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This Week in Nature: Nov 29, 2012

In Nature this week, a multinational team of researchers publishes an analysis of the bread wheat genome, identifying genes associated with crop productivity and finding that these families have grown in size, potentially because of selection during domestication. Despite the importance of bread wheat to global human populations, the size and polyploid complexity of its genome has stymied genomic analysis. Using whole-genome shotgun sequencing, the team found more than 90,000 genes and assigned them to ancestral grass genomes. Additionally, several classes of genes involved in energy harvesting, metabolism, and growth were uncovered. The analyses, "coupled with the identification of extensive genetic variation, provide a resource for accelerating gene discovery and improving this major crop." For more on this study, see this article from our sister publication GenomeWeb Daily News.

Also in Nature, a University of Washington team reports on the results of an analysis of the exomes of more than 6,500 European Americans and African Americans, conducted as part of the National Institutes of Health's Exome Sequencing Project. The investigators found that the spectrum of protein-coding variation in the modern human genome is quite different than that of 5,000 years ago, with about 73 percent of mutations arising within the past 5,000 years to 10,000 years. The study suggests that the increased mutational capacity of modern human populations has influenced the burden of single-gene disorders, but has also likely yielded beneficial genetic changes.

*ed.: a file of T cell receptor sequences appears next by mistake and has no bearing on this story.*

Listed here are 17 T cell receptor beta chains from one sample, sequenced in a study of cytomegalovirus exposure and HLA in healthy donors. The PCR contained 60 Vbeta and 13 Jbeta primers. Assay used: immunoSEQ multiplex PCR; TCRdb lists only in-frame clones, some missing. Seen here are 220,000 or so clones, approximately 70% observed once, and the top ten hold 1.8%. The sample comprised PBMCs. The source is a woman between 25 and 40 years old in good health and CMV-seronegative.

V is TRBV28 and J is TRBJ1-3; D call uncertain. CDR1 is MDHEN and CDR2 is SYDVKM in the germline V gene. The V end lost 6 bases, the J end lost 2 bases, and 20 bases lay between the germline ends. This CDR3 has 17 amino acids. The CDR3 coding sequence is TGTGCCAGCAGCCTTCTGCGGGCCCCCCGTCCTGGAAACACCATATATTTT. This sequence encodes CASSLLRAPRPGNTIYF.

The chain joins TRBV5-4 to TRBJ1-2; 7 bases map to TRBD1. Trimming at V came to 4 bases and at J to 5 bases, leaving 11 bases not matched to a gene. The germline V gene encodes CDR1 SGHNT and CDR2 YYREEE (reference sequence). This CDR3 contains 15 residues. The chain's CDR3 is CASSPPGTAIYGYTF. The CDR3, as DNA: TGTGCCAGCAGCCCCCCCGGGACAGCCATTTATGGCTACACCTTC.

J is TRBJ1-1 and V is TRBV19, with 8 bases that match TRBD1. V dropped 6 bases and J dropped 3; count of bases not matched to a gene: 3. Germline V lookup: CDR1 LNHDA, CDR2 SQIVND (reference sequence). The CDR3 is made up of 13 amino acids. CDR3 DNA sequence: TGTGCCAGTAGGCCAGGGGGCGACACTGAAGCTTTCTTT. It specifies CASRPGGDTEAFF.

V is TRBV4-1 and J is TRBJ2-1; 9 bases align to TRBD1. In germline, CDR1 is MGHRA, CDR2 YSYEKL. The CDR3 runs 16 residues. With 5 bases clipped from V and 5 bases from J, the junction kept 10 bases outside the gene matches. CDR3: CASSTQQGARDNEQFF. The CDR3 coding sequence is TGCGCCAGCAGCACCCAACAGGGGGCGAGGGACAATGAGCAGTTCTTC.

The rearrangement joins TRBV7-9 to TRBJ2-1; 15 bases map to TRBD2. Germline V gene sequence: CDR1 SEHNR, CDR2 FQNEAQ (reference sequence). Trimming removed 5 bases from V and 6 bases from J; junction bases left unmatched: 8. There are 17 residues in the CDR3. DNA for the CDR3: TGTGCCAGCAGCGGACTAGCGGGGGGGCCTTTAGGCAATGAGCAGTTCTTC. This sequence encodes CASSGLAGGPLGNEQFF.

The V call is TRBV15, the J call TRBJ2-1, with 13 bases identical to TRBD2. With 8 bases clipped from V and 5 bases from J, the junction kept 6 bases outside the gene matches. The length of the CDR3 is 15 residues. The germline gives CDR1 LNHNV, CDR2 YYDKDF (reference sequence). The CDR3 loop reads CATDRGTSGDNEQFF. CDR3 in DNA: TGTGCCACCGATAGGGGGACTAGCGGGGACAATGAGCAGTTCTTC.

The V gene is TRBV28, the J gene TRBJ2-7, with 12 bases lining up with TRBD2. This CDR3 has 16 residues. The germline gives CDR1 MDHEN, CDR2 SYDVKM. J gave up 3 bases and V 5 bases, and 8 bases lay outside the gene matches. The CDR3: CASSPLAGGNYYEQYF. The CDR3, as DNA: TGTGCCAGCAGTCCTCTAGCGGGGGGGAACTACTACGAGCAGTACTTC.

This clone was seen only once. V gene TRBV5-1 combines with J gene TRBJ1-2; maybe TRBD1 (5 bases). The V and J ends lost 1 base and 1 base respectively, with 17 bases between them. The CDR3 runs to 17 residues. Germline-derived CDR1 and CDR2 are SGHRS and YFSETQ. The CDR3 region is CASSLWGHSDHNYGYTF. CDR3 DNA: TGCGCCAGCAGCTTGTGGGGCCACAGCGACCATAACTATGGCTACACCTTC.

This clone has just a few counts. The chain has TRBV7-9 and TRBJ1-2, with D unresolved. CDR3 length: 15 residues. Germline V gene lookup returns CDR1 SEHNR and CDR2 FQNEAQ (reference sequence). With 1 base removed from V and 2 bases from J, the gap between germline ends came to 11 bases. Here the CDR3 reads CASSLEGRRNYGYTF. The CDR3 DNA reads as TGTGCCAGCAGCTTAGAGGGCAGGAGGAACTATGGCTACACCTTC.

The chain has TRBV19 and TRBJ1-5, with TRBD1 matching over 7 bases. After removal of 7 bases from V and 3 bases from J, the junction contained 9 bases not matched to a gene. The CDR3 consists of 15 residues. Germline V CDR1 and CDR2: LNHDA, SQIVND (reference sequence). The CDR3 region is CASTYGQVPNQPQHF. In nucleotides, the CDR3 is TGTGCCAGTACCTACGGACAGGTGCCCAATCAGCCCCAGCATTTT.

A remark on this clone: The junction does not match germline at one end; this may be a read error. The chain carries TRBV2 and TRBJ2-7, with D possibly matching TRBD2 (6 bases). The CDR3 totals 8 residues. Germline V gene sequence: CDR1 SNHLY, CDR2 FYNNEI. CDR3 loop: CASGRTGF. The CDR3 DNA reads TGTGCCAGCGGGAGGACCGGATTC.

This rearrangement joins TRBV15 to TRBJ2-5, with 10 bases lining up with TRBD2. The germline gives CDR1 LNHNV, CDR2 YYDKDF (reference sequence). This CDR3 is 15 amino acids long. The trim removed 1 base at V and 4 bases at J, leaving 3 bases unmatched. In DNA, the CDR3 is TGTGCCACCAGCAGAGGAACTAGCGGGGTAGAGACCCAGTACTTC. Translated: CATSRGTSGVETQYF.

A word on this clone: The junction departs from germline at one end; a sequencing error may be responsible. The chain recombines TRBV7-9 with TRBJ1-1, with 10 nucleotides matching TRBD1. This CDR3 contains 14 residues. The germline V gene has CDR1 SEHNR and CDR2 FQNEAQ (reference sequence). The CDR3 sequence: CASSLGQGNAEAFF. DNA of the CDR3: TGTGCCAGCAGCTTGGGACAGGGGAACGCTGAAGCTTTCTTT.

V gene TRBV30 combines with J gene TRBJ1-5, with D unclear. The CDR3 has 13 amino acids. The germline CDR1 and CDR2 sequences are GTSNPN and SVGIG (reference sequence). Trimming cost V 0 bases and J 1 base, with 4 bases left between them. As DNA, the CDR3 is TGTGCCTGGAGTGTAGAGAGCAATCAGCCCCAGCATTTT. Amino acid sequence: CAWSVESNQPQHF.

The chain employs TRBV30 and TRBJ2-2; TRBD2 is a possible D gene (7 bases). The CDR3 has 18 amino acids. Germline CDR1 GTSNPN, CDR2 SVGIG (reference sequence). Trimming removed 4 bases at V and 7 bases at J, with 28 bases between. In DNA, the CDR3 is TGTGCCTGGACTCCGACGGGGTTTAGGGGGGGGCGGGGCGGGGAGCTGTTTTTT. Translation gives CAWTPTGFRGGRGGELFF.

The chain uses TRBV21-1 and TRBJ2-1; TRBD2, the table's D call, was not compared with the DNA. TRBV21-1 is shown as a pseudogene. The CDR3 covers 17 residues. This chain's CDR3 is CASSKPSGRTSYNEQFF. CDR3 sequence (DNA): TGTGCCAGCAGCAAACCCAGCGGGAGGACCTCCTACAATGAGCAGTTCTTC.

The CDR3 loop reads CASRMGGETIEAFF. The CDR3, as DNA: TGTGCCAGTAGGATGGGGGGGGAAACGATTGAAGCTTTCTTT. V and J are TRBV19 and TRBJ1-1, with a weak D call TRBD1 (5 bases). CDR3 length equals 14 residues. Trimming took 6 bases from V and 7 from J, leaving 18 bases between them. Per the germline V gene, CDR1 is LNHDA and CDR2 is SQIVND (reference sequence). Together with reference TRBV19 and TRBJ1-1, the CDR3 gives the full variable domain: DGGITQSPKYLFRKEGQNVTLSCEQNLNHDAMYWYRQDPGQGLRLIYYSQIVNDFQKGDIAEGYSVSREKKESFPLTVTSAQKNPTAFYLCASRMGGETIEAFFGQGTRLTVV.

In Nature Genetics, Chinese researchers publish a draft genome of watermelon, Citrullus lanatus, containing 23,440 predicted protein-coding regions. Resequencing of 20 watermelon accessions representing three different subspecies of C. lanatus produced "numerous haplotypes and identified the extent of genetic diversity and population structure of watermelon germplasm," while genome regions preferentially selected during domestication and disease-resistance genes lost during this process were also identified. GenomeWeb Daily News also has more on this study here.

The Scan

Wolf Howl Responses Offer Look at Vocal Behavior-Related Selection in Dogs

In dozens of domestic dogs listening to wolf vocalizations, researchers in Communication Biology see responses varying with age, sex, reproductive status, and a breed's evolutionary distance from wolves.

Facial Imaging-Based Genetic Diagnoses Appears to Get Boost With Three-Dimensional Approach

With data for more than 1,900 individuals affected by a range of genetic conditions, researchers compared facial phenotype-based diagnoses informed by 2D or 3D images in the European Journal of Human Genetics.

Survey Suggests Multigene Cancer Panel VUS Reporting May Vary Across Genetic Counselors

Investigators surveyed dozens of genetic counselors working in clinical or laboratory settings, uncovering attitudes around VUS reporting after multigene cancer panel testing in the Journal of Genetic Counseling.

Study Points to Tuberculosis Protection by Gaucher Disease Mutation

A mutation linked to Gaucher disease in the Ashkenazi Jewish population appears to boost Mycobacterium tuberculosis resistance in a zebrafish model of the lysosomal storage condition, a new PNAS study finds.